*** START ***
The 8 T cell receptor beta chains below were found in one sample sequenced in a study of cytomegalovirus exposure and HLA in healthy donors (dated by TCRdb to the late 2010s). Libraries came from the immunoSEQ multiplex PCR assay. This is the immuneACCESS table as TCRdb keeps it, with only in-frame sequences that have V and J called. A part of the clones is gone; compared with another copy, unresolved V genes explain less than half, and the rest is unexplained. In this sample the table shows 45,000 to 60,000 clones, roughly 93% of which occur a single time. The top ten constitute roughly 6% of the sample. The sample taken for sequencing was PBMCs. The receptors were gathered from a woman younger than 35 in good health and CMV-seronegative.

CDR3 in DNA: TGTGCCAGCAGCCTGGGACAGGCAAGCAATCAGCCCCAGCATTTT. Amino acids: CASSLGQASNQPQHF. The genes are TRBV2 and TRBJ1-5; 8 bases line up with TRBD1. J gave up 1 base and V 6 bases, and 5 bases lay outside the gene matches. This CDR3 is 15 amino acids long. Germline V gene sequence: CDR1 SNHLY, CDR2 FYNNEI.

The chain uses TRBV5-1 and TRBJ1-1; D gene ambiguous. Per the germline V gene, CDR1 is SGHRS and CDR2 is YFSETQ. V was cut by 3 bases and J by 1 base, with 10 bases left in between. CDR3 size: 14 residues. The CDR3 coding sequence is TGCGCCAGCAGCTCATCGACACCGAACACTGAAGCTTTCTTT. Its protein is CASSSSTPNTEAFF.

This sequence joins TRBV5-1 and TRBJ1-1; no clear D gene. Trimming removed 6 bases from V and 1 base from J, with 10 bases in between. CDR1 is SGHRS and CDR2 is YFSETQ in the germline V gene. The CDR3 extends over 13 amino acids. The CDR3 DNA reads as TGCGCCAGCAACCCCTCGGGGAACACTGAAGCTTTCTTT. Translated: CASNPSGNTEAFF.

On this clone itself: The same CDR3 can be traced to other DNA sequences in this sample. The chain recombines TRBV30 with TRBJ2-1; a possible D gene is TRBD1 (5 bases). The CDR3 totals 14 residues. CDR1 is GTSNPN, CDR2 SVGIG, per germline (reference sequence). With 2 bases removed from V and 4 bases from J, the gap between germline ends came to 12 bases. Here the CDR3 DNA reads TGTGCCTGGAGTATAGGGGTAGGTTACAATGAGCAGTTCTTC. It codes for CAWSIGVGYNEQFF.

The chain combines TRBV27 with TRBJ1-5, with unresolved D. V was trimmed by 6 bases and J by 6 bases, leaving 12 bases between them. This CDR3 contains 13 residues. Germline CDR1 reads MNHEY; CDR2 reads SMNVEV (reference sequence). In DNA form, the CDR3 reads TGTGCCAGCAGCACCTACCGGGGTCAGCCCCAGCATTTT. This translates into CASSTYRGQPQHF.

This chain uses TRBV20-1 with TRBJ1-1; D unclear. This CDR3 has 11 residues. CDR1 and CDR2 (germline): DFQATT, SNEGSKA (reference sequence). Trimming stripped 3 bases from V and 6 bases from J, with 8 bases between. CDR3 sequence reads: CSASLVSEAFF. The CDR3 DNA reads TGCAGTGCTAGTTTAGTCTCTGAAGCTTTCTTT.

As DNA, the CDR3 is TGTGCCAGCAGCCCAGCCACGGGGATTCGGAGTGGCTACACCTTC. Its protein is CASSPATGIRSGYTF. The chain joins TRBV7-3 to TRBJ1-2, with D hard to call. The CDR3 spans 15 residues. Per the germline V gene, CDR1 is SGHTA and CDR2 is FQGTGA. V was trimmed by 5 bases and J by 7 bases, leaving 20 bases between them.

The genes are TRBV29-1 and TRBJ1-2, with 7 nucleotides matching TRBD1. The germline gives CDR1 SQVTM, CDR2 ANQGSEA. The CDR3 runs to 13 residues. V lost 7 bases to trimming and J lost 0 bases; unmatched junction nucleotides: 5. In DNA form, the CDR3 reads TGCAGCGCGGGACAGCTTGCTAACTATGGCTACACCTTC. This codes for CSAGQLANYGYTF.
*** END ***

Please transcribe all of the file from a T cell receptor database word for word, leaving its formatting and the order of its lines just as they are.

The 8 T cell receptor beta chains below were found in one sample sequenced in a study of cytomegalovirus exposure and HLA in healthy donors (dated by TCRdb to the late 2010s). Libraries came from the immunoSEQ multiplex PCR assay. This is the immuneACCESS table as TCRdb keeps it, with only in-frame sequences that have V and J called. A part of the clones is gone; compared with another copy, unresolved V genes explain less than half, and the rest is unexplained. In this sample the table shows 45,000 to 60,000 clones, roughly 93% of which occur a single time. The top ten constitute roughly 6% of the sample. The sample taken for sequencing was PBMCs. The receptors were gathered from a woman younger than 35 in good health and CMV-seronegative.

CDR3 in DNA: TGTGCCAGCAGCCTGGGACAGGCAAGCAATCAGCCCCAGCATTTT. Amino acids: CASSLGQASNQPQHF. The genes are TRBV2 and TRBJ1-5; 8 bases line up with TRBD1. J gave up 1 base and V 6 bases, and 5 bases lay outside the gene matches. This CDR3 is 15 amino acids long. Germline V gene sequence: CDR1 SNHLY, CDR2 FYNNEI.

The chain uses TRBV5-1 and TRBJ1-1; D gene ambiguous. Per the germline V gene, CDR1 is SGHRS and CDR2 is YFSETQ. V was cut by 3 bases and J by 1 base, with 10 bases left in between. CDR3 size: 14 residues. The CDR3 coding sequence is TGCGCCAGCAGCTCATCGACACCGAACACTGAAGCTTTCTTT. Its protein is CASSSSTPNTEAFF.

This sequence joins TRBV5-1 and TRBJ1-1; no clear D gene. Trimming removed 6 bases from V and 1 base from J, with 10 bases in between. CDR1 is SGHRS and CDR2 is YFSETQ in the germline V gene. The CDR3 extends over 13 amino acids. The CDR3 DNA reads as TGCGCCAGCAACCCCTCGGGGAACACTGAAGCTTTCTTT. Translated: CASNPSGNTEAFF.

On this clone itself: The same CDR3 can be traced to other DNA sequences in this sample. The chain recombines TRBV30 with TRBJ2-1; a possible D gene is TRBD1 (5 bases). The CDR3 totals 14 residues. CDR1 is GTSNPN, CDR2 SVGIG, per germline (reference sequence). With 2 bases removed from V and 4 bases from J, the gap between germline ends came to 12 bases. Here the CDR3 DNA reads TGTGCCTGGAGTATAGGGGTAGGTTACAATGAGCAGTTCTTC. It codes for CAWSIGVGYNEQFF.

The chain combines TRBV27 with TRBJ1-5, with unresolved D. V was trimmed by 6 bases and J by 6 bases, leaving 12 bases between them. This CDR3 contains 13 residues. Germline CDR1 reads MNHEY; CDR2 reads SMNVEV (reference sequence). In DNA form, the CDR3 reads TGTGCCAGCAGCACCTACCGGGGTCAGCCCCAGCATTTT. This translates into CASSTYRGQPQHF.

This chain uses TRBV20-1 with TRBJ1-1; D unclear. This CDR3 has 11 residues. CDR1 and CDR2 (germline): DFQATT, SNEGSKA (reference sequence). Trimming stripped 3 bases from V and 6 bases from J, with 8 bases between. CDR3 sequence reads: CSASLVSEAFF. The CDR3 DNA reads TGCAGTGCTAGTTTAGTCTCTGAAGCTTTCTTT.

As DNA, the CDR3 is TGTGCCAGCAGCCCAGCCACGGGGATTCGGAGTGGCTACACCTTC. Its protein is CASSPATGIRSGYTF. The chain joins TRBV7-3 to TRBJ1-2, with D hard to call. The CDR3 spans 15 residues. Per the germline V gene, CDR1 is SGHTA and CDR2 is FQGTGA. V was trimmed by 5 bases and J by 7 bases, leaving 20 bases between them.

The genes are TRBV29-1 and TRBJ1-2, with 7 nucleotides matching TRBD1. The germline gives CDR1 SQVTM, CDR2 ANQGSEA. The CDR3 runs to 13 residues. V lost 7 bases to trimming and J lost 0 bases; unmatched junction nucleotides: 5. In DNA form, the CDR3 reads TGCAGCGCGGGACAGCTTGCTAACTATGGCTACACCTTC. This codes for CSAGQLANYGYTF.